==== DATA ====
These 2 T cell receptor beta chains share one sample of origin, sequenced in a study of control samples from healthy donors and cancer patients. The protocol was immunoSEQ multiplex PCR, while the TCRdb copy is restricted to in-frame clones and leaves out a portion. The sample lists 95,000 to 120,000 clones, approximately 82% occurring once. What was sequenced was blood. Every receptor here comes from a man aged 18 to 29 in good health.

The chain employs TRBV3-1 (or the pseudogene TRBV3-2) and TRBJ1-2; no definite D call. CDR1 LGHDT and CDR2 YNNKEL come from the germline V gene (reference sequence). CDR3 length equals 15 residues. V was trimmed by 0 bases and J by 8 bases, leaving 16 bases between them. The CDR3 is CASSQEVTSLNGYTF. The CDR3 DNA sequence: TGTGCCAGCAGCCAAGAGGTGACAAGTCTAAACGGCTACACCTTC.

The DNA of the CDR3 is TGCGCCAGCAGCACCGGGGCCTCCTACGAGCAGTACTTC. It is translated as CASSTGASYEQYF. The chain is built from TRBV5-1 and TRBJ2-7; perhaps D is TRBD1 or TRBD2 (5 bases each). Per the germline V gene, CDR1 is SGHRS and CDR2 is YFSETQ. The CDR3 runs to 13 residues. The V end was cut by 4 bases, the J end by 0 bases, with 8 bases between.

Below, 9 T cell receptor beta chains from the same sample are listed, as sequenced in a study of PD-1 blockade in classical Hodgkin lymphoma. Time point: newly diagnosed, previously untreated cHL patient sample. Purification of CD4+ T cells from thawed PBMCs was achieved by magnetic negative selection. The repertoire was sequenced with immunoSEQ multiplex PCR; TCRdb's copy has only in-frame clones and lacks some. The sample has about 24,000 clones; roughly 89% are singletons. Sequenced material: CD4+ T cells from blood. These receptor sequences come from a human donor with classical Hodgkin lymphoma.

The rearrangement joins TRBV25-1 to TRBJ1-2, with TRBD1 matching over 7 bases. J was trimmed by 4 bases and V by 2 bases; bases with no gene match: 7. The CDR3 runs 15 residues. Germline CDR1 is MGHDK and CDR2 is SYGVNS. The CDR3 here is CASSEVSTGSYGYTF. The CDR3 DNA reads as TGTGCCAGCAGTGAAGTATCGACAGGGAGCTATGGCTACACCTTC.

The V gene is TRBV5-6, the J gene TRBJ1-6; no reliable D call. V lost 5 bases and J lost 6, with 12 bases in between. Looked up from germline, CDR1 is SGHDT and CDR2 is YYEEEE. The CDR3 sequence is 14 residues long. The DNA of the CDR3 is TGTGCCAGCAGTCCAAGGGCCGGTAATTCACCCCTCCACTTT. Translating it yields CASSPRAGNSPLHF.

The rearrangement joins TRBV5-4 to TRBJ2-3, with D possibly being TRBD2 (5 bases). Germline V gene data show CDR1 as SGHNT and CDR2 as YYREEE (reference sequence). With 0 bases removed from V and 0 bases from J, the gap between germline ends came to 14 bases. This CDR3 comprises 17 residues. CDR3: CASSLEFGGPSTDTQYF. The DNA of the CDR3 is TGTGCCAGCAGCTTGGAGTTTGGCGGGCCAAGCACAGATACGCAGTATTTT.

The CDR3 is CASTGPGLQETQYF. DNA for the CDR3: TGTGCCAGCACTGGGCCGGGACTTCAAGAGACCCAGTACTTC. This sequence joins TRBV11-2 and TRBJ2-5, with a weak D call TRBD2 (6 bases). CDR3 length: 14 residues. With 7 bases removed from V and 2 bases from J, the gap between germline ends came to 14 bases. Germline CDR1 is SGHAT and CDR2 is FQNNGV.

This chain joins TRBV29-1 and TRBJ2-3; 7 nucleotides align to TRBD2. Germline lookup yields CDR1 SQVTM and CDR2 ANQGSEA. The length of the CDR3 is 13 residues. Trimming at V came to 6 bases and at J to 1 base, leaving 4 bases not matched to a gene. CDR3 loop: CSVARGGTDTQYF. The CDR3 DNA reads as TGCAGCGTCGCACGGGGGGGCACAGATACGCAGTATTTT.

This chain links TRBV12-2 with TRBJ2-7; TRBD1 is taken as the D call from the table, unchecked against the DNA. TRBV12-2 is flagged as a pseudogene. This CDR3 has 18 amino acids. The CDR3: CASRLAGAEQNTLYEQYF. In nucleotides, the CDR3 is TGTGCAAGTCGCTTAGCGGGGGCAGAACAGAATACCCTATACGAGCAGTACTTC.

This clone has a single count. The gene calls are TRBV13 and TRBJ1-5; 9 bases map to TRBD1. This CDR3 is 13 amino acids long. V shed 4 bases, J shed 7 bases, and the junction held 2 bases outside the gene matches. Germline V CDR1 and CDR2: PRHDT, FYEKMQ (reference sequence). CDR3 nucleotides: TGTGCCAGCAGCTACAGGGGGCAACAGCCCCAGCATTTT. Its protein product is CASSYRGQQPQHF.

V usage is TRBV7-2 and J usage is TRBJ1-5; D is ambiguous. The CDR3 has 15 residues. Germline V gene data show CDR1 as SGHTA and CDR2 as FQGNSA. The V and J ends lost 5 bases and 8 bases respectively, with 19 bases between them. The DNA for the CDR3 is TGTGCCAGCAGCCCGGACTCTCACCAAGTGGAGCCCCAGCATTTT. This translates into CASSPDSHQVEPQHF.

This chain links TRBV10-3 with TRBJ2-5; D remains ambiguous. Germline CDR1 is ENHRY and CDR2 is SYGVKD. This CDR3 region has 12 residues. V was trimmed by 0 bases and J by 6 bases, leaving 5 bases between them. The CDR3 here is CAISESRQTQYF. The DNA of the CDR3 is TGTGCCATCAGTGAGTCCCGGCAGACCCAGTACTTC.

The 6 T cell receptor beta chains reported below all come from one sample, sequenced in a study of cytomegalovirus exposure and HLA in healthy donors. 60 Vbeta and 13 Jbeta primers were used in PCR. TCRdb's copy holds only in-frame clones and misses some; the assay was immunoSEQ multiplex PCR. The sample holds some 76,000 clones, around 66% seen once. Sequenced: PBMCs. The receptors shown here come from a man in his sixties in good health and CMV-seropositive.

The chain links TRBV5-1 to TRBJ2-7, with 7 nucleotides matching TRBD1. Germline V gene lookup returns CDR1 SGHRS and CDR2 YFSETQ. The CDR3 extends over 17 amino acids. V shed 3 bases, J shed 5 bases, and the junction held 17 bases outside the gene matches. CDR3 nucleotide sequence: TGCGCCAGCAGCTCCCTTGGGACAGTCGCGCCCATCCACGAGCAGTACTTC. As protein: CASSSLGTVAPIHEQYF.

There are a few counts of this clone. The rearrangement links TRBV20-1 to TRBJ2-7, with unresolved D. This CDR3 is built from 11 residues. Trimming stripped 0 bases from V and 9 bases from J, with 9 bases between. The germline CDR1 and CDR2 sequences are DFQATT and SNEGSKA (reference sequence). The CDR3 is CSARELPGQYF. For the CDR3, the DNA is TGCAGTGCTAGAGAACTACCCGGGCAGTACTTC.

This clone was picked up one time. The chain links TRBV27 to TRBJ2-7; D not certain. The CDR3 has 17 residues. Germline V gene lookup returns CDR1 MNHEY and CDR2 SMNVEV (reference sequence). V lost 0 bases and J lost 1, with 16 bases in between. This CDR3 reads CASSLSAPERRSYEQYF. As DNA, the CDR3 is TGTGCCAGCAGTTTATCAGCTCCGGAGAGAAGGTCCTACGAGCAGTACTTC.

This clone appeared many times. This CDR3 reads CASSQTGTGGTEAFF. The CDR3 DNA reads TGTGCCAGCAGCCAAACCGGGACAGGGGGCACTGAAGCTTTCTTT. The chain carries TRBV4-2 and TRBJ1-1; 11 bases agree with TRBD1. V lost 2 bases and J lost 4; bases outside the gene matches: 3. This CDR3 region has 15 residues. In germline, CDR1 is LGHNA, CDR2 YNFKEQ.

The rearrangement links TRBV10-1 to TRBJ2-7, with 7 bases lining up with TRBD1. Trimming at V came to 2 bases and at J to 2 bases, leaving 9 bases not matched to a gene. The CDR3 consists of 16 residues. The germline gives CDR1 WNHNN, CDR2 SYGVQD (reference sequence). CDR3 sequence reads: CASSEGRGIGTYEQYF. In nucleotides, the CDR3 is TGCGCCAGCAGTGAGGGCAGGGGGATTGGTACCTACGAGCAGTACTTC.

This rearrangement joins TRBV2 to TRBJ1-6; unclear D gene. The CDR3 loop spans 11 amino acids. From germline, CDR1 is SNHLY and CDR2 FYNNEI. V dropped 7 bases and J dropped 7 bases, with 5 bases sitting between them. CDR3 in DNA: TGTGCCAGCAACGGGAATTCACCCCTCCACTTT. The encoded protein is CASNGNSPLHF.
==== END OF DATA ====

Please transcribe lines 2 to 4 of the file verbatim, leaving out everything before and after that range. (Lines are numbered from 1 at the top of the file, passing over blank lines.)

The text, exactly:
The chain employs TRBV3-1 (or the pseudogene TRBV3-2) and TRBJ1-2; no definite D call. CDR1 LGHDT and CDR2 YNNKEL come from the germline V gene (reference sequence). CDR3 length equals 15 residues. V was trimmed by 0 bases and J by 8 bases, leaving 16 bases between them. The CDR3 is CASSQEVTSLNGYTF. The CDR3 DNA sequence: TGTGCCAGCAGCCAAGAGGTGACAAGTCTAAACGGCTACACCTTC.

The DNA of the CDR3 is TGCGCCAGCAGCACCGGGGCCTCCTACGAGCAGTACTTC. It is translated as CASSTGASYEQYF. The chain is built from TRBV5-1 and TRBJ2-7; perhaps D is TRBD1 or TRBD2 (5 bases each). Per the germline V gene, CDR1 is SGHRS and CDR2 is YFSETQ. The CDR3 runs to 13 residues. The V end was cut by 4 bases, the J end by 0 bases, with 8 bases between.

Below, 9 T cell receptor beta chains from the same sample are listed, as sequenced in a study of PD-1 blockade in classical Hodgkin lymphoma. Time point: newly diagnosed, previously untreated cHL patient sample. Purification of CD4+ T cells from thawed PBMCs was achieved by magnetic negative selection. The repertoire was sequenced with immunoSEQ multiplex PCR; TCRdb's copy has only in-frame clones and lacks some. The sample has about 24,000 clones; roughly 89% are singletons. Sequenced material: CD4+ T cells from blood. These receptor sequences come from a human donor with classical Hodgkin lymphoma.